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3 Epic Games We Can’t Wait For

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Avid fans of the gaming world will tell you 2018 was not the best year for gaming, especially for PC fans. Crypto-miners ruined most of the year’s GPU deals, and when it came to the games released, some of the biggest fan favourites were not available on Steam. To be fair, there were a few worth mentioning like Red Dead Redemption 2 and God of War, the playing styles of which have been highly influential for the games on this list. In fact, this year looks much better, with the release of several of the most highly anticipated games like Devil May Cry 5, Kingdom Hearts III, and Resident Evil 2. Here are three of the most epic games we can’t wait for:

The Last of Us: Part 2

Game developer Naughty Dog finally announced the much-awaited sequel to The Last of Us. The first game was a complete hit, with players and critics commending the developers for the game’s excellent emotional storytelling, not to mention its engaging and realistic characters. The most recent trailer featured on Tech Radar reveals that survival in the game requires the right balance between stealth and all-out attacks. Ellie moves between areas, taking weapons from bodies, before springing out on her enemies. Fans can also expect a darker storyline, focusing on the conflicts between the human factions in the game—all these coupled with even more breathtaking visuals. Gamers are anticipating an even more emotionally thrilling story with gameplay that is both fun and challenging.

Ghost of Tsushima

This third-person, action-adventure stealth game is set during the times of the samurai. It reflects a rise in games based on Japanese culture with Sekiro: Shadows Die Twice also out this year. The Express notes that unlike the latter, which has fantastical elements to it, Ghost of Tsushima is more conventional. The game’s creative director Nate Fox said, “In Infamous you explore powers. In this game, we let you explore what it is to be a samurai inside of this enormous landscape of medieval Japan.” Game developers across all platforms have long embraced and integrated Asian culture in western games. Who can forget the original series of Shinobi games by Sega, an exploration of the life of the mythical ninja warrior. On the web, the game Sakura Fortune on Asian gaming outlet Expatbets is an online title with a lone Japanese warrior as its central character. Like Ghost of Tsushima, it leans heavily on the Japanese landscape with blossom trees featured as prominently as the warrior. Nearly the same can be said for the beloved RPG, Jade Empire, in which the Asian-inspired art and landscape are as important as the central characters. Apart from being a thoroughly engaging game, Ghost of Tsushima shows just how far gaming has come in terms of cultural diversity.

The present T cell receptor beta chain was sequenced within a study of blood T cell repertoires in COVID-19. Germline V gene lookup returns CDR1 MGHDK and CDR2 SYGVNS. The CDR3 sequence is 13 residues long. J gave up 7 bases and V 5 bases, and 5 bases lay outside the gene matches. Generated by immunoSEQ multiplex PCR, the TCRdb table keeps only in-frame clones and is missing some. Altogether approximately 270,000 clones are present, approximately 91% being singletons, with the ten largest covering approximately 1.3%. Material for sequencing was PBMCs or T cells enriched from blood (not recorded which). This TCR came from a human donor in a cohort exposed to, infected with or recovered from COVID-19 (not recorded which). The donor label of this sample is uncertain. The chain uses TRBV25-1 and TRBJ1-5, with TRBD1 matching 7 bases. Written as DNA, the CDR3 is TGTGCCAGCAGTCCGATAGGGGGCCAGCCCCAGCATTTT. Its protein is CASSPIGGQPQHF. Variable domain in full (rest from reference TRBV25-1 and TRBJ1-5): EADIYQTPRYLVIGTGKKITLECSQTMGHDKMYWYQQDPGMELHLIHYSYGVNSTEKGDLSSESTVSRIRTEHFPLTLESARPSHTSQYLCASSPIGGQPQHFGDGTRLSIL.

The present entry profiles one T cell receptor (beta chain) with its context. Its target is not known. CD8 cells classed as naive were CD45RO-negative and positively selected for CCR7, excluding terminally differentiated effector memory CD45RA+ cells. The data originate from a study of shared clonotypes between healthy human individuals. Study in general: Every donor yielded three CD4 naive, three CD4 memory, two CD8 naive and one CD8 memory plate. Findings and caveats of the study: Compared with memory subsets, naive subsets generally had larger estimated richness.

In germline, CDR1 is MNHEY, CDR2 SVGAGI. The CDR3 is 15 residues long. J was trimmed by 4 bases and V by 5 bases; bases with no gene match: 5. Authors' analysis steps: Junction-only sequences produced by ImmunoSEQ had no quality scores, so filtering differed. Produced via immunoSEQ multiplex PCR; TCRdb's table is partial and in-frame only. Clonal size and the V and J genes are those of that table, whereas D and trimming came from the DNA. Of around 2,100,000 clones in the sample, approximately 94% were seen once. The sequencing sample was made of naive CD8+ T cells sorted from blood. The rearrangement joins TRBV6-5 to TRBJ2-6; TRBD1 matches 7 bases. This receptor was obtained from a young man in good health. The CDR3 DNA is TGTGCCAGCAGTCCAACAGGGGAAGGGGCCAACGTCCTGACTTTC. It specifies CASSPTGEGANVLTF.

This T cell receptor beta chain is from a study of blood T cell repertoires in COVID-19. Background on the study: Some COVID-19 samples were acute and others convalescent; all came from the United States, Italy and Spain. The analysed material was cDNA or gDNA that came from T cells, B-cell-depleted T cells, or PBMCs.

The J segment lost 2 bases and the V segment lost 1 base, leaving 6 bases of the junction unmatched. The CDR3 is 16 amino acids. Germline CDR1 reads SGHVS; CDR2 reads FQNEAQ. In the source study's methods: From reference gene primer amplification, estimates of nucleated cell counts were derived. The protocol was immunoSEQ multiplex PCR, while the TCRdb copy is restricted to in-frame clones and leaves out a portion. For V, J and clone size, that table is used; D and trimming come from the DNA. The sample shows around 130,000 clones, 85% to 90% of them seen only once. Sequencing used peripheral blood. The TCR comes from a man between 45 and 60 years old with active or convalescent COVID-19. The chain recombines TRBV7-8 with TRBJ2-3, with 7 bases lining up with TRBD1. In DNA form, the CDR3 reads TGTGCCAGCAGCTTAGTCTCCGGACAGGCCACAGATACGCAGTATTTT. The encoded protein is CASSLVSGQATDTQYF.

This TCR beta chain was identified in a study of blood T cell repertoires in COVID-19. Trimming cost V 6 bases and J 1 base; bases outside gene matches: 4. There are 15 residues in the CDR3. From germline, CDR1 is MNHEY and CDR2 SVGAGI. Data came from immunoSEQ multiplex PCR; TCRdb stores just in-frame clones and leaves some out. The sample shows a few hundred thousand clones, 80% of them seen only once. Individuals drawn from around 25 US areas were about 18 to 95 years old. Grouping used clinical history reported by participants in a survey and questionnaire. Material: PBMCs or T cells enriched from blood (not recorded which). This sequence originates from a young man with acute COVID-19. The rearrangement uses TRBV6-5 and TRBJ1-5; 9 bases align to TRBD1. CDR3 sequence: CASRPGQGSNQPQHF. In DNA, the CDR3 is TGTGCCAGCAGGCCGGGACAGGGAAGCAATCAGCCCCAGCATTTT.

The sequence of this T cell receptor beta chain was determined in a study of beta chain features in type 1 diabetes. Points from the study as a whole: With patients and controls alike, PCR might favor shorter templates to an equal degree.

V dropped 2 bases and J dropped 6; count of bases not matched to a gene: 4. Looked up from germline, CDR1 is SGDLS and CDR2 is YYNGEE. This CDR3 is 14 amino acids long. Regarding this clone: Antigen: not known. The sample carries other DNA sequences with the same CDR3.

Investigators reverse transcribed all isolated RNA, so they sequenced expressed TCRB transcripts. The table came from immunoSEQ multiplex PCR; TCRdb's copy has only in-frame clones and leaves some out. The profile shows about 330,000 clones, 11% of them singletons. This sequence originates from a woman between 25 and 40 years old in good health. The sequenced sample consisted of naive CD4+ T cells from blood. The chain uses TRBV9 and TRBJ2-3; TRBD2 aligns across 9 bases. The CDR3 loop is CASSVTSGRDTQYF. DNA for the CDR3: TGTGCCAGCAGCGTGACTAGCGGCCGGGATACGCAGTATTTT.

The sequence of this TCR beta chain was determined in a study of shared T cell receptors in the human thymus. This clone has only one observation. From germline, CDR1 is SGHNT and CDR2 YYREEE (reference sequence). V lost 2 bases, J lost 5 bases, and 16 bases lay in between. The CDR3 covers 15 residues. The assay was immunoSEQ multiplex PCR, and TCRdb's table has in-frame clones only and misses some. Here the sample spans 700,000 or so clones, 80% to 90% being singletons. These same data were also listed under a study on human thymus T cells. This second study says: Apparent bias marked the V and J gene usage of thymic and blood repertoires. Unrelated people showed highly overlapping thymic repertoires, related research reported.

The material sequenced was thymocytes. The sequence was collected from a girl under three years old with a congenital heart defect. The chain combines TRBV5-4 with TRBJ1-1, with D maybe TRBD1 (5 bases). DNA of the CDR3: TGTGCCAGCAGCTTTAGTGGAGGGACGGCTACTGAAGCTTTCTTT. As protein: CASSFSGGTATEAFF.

A Plague Tale: 

The monsters in A Plague Tale: Innocence are not as awful as the ones on The Last of Us, but they’re equally scary. The characters Amicia and Hugo make their way through 14th-century, plague-infested France, battling rats, the Inquisition, the English Army, and even the locals. The latest trailer features Vitalis, the leader of the Inquisition and the ruthless Lord Nicholas, the commander of the Inquisition’s forces. As they progress through the game, players will start questioning who the true monster is, alongside worrying how to get away from the deadly disease-baring rats, which can only be killed by fire. It is an unusual set up for a game, which is why it is one of the most anticipated.

 

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